The devastating impact of covid-19 on social care in England

England has emerged from the first phase of the covid-19 pandemic with one of the highest excess death tolls in Europe, and scrutiny is now falling on the government’s response to the pandemic. As in many other countries, the impact on those living and working in care homes in England has been devastating. The UK prime minister, Boris Johnson has said that he “bitterly regrets” the care home crisis. Though he has also said that “too many care homes didn’t really follow the procedures in the way that they could have”—comments that provoked anger among sector leaders and drew much criticism. 

But social care is more than care homes. What assessment can be made of the impact of covid-19 on social care services and the policy response to support the sector in the first phase of the pandemic? 

There have been over 30,500 excess deaths of care home residents. Much less is known about the impact of covid-19 among social care users in the community. We do know that 4,500 additional deaths of domiciliary care users have been reported so far, a greater proportional increase in deaths than in care homes (225% compared to 208%). Worryingly, up until 19 June, which is the most recent data available, the excess deaths reported among domiciliary care users had not returned to average levels.

Only a small proportion of these deaths were attributed to covid-19, even at the height of the first wave of the pandemic. Some of the increase in excess deaths may be due to changes in reporting. But some may be due to unmet need for health and social care services. Unlike residents of care homes, we don’t even have simple information on the age or causes of death of those affected, and data collection methods omit deaths from those receiving care from self-employed or unpaid carers. Without better data collection outside of care homes, the true impact on those in the community will remain invisible.

Any covid-19 response would have been more challenging in the social care sector than in the NHS. Following decades of political neglect, social care services entered the crisis amid a deep staffing crisis, weakened by many years of underfunding. The system is fragmented. There is a complex web of national and local arrangements, and a lack of quality data on what is happening in the sector.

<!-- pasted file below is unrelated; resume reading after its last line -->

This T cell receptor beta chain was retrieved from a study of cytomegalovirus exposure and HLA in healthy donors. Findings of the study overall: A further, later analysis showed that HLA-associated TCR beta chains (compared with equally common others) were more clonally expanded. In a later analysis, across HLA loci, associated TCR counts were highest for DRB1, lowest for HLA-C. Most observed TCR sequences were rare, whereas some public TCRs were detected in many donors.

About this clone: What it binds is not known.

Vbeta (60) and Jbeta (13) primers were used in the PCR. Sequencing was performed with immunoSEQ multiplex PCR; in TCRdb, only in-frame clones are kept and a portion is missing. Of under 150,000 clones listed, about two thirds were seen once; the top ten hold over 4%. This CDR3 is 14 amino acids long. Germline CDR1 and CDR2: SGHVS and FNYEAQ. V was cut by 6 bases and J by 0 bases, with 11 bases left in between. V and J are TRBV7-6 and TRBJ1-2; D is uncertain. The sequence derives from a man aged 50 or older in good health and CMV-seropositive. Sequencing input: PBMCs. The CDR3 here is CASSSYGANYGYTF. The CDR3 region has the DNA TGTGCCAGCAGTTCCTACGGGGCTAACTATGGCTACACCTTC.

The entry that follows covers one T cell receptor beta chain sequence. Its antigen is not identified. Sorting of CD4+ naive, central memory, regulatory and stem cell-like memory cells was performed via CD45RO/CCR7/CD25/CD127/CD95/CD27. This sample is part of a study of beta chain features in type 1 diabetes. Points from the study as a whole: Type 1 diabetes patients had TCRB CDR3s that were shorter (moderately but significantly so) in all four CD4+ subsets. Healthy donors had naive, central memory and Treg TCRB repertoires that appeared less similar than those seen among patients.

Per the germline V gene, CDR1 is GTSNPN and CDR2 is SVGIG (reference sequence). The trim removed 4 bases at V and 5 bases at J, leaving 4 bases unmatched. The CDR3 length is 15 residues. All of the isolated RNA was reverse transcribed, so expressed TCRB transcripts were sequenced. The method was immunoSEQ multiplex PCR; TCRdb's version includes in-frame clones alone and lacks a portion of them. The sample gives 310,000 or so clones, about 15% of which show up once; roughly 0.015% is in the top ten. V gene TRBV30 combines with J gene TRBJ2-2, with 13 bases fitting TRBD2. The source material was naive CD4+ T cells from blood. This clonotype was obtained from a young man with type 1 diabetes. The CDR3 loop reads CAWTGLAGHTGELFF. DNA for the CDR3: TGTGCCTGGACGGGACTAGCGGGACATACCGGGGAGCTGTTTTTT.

Nevertheless, our overall assessment is that the government response was too little, too late. Some initial policies targeted social care in March, but the adult social care action plan was not published until mid-April—the same week that the number of excess deaths in care homes peaked. By the end of April more than a third of care homes in England had reported an outbreak. It was mid-May before a dedicated fund was introduced to tackle infection control in care homes. There have been delays between a policy being announced and subsequently implemented in some key areas—regular testing for care homes is a recent example—and major and widespread issues with others.  

Matt Hancock’s claim that government “tried to throw a protective ring” around care homes from the start of the pandemic does not appear to be grounded in reality. His statement also highlights the often narrow focus of national policies on social care during the pandemic so far, which have focused primarily on care homes rather than the wider sector. Expansions in testing eligibility are one example. Care homes for those aged 65 and older and those with dementia were prioritised for whole care home testing and regular testing. Personal care assistants and unpaid carers were not added to the list of essential workers until the beginning of May. The CEO of the UK Homecare Association recently stated that “Lack of capacity has meant homecare has never been on the government priority list, not even in lockdown areas”. There is a risk that government protection and support has not reached all parts of the system or all users. 

There will be time to make a fuller assessment of government policy and the impact in care homes and the community in a future inquiry. For now, government needs to commit to learning from this first phase to help prepare for potential future waves of the virus. Immediate lessons include greater involvement of social care professionals and users in planning and decision making, and ensuring future plans and policies take into account the diversity of social care services. The availability of regular testing and personal protective equipment for those working in social care must continue to improve. And rapid strides need to be taken in data collection from across the sector to ensure the risks and impact on social care users and staff can be better monitored, understood and acted upon. 

But the pandemic has also laid bare the failure of successive governments to reform social care. Alongside more immediate actions, fundamental and comprehensive reform of the social care system is needed now more than ever. 

Sarah Deeny, assistant director, data analytics, The Health Foundation.

Phoebe Dunn, research fellow, The Health Foundation.

Competing interests: SD and PD are authors of two recent reports for the Health Foundation on social care.